It wasn’t until my late teens, after unfortunately having to undergo the misery of the wrong puberty, that I realized that trans existed. All my life I had been socialized to believe that sex and gender were the exact same thing. I had girl parts therefore I was a girl. It didn’t matter that inside I felt like more male. It didn’t matter that I felt disconnected from my parts and often imagined myself as my favorite male characters from TV and manga. I had to be a girl because that’s just the way it was. No one even suspected I was trans until I told them, and many denied it after I did. I had grown good at playing the part of girl. I may not have felt connected to femininity entirely but I could pass it off well enough for no one to suspect I secretly looked for ways to make myself different than the girls. My speech patterns, body language, some of my interests, and of course my body matched the girl part and that was good enough.
It took me several years to come to where I am now. I came in and out of the closet. Being an openly transgendered person who doesn’t pass for male in public is difficult, psychologically, and after coming out initially I spent some years trying again to see if I could live as my birth sex and be happy with it. My body ended up being one that is very feminine in shape and features, a great deal of which cannot be changed by taking testosterone at this point in my life. I also can’t completely erase the socialization of 15+ years to behave in an entirely male fashion, and I don’t feel like I should have to. But I also can’t be happy pretending I’m something I’m not, which is why I’m back to presenting as male, and have been for the past 2 years.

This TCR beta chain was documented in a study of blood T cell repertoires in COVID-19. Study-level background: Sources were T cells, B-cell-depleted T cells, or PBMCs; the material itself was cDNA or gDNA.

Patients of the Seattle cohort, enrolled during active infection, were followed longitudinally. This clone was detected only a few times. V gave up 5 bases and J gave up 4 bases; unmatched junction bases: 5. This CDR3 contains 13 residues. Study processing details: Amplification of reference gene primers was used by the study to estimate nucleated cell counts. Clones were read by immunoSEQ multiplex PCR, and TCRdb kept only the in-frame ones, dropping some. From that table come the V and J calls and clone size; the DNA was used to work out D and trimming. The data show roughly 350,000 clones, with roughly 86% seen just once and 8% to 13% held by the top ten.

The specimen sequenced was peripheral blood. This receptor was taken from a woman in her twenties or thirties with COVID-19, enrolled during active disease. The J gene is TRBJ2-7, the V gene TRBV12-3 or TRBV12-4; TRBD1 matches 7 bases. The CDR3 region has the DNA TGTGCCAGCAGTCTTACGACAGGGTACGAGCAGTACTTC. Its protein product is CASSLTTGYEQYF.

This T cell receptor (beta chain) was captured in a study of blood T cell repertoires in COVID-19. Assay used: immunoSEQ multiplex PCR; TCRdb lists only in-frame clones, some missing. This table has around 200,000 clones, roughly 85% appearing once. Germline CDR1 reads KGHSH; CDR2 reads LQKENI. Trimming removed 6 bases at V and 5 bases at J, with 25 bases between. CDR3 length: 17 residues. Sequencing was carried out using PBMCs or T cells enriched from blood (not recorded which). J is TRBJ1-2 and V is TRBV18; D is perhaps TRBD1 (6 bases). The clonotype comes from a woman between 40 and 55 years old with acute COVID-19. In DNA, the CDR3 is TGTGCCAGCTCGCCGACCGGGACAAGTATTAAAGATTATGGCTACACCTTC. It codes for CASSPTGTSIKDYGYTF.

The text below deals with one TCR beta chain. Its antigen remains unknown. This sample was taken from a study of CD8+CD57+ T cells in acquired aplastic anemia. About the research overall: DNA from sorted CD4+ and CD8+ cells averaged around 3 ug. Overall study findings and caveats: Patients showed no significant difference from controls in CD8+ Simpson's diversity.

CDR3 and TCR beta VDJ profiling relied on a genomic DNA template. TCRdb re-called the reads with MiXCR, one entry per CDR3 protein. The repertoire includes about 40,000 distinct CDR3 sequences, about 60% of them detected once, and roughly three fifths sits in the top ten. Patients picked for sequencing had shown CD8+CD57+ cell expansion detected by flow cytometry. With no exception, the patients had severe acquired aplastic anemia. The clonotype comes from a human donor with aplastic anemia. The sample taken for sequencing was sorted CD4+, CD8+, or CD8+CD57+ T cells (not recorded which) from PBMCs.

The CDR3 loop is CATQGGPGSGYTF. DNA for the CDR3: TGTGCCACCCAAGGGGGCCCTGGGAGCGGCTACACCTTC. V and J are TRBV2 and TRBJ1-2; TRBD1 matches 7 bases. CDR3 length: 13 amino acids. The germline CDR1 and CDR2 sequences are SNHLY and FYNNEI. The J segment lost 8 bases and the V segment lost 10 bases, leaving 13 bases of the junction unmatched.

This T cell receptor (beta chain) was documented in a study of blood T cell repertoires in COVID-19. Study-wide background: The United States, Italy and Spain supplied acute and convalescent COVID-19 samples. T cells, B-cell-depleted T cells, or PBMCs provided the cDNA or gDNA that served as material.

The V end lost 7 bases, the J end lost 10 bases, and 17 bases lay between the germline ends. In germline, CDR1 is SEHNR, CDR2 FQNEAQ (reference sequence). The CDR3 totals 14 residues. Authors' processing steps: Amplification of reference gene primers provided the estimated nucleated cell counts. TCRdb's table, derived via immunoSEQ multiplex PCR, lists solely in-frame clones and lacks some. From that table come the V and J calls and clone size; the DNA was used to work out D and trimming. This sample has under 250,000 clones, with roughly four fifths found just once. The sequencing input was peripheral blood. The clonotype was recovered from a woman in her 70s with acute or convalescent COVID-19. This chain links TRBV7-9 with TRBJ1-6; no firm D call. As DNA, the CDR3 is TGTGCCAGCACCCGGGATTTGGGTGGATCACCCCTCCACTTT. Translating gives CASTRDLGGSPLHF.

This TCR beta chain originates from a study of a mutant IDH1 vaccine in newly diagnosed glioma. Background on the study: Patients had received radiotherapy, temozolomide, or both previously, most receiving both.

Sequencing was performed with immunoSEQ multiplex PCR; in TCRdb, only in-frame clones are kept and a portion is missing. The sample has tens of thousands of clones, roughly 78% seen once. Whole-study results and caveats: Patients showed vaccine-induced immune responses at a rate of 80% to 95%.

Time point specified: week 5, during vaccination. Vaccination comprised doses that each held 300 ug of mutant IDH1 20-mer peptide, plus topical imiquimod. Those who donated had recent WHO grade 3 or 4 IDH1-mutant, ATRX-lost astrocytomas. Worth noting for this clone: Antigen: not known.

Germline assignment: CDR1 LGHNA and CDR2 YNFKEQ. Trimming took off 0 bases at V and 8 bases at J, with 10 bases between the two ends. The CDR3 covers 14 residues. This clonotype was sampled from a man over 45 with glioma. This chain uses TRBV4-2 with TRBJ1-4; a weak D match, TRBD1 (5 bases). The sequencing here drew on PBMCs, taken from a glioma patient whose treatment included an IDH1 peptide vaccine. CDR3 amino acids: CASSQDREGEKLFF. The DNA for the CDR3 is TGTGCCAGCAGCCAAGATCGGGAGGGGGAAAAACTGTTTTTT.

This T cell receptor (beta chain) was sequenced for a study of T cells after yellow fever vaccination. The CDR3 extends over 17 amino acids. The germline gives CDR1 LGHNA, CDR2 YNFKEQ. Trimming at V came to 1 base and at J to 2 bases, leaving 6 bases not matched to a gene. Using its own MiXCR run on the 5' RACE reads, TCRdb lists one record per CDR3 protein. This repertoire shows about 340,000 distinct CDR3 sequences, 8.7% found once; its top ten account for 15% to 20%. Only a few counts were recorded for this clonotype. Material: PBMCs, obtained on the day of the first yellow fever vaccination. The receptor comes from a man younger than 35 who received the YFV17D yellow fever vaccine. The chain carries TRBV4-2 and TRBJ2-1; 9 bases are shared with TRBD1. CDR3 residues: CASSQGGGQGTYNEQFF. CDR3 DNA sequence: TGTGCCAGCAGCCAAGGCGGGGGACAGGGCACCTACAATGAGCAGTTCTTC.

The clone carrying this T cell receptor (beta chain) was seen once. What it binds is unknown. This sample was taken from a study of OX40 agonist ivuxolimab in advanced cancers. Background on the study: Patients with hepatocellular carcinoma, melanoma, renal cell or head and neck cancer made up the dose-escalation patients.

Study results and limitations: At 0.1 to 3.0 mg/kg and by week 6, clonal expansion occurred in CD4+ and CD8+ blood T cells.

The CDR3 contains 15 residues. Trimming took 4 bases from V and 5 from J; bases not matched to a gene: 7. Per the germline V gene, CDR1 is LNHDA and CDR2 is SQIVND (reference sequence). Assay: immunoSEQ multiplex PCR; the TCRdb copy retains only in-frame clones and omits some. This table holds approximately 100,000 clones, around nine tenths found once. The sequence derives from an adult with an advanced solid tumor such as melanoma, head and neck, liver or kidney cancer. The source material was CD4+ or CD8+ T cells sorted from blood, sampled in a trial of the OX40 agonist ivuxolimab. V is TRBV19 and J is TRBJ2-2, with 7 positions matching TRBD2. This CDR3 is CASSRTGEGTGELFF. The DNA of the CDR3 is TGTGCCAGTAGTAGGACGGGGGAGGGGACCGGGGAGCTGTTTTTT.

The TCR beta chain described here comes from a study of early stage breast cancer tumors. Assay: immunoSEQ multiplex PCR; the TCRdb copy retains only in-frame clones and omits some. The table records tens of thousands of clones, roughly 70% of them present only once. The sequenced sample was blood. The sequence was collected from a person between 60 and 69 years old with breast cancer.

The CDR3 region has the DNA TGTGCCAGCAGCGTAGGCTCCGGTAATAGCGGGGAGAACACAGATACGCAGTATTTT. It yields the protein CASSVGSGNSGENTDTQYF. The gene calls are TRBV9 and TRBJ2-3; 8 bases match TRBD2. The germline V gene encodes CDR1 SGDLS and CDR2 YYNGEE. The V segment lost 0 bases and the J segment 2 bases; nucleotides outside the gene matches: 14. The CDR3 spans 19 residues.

People don’t usually get it. Even when I explain people still might call me she or they or by my first name if they really can’t get a handle on calling me “he”. I’m not a she. I’m a he. My birth sex may have mostly defined my body but I get to choose what pronouns and gender labels I prefer. I am so much more than my body, than my history of being a girl, than my femininity. I’m a nerd, a fanboy, an artist, an over-achieving neurotic student on his way to med school. I’m a gym rat and a caffeine junky. I love kids and animals. Sometimes I’ll bounce up and down and make high pitched noises when I’m excited. There is no one right way to be a man, just as there is no one right way to be a woman. I’m a he by my own definitions, whether you can accept that or not.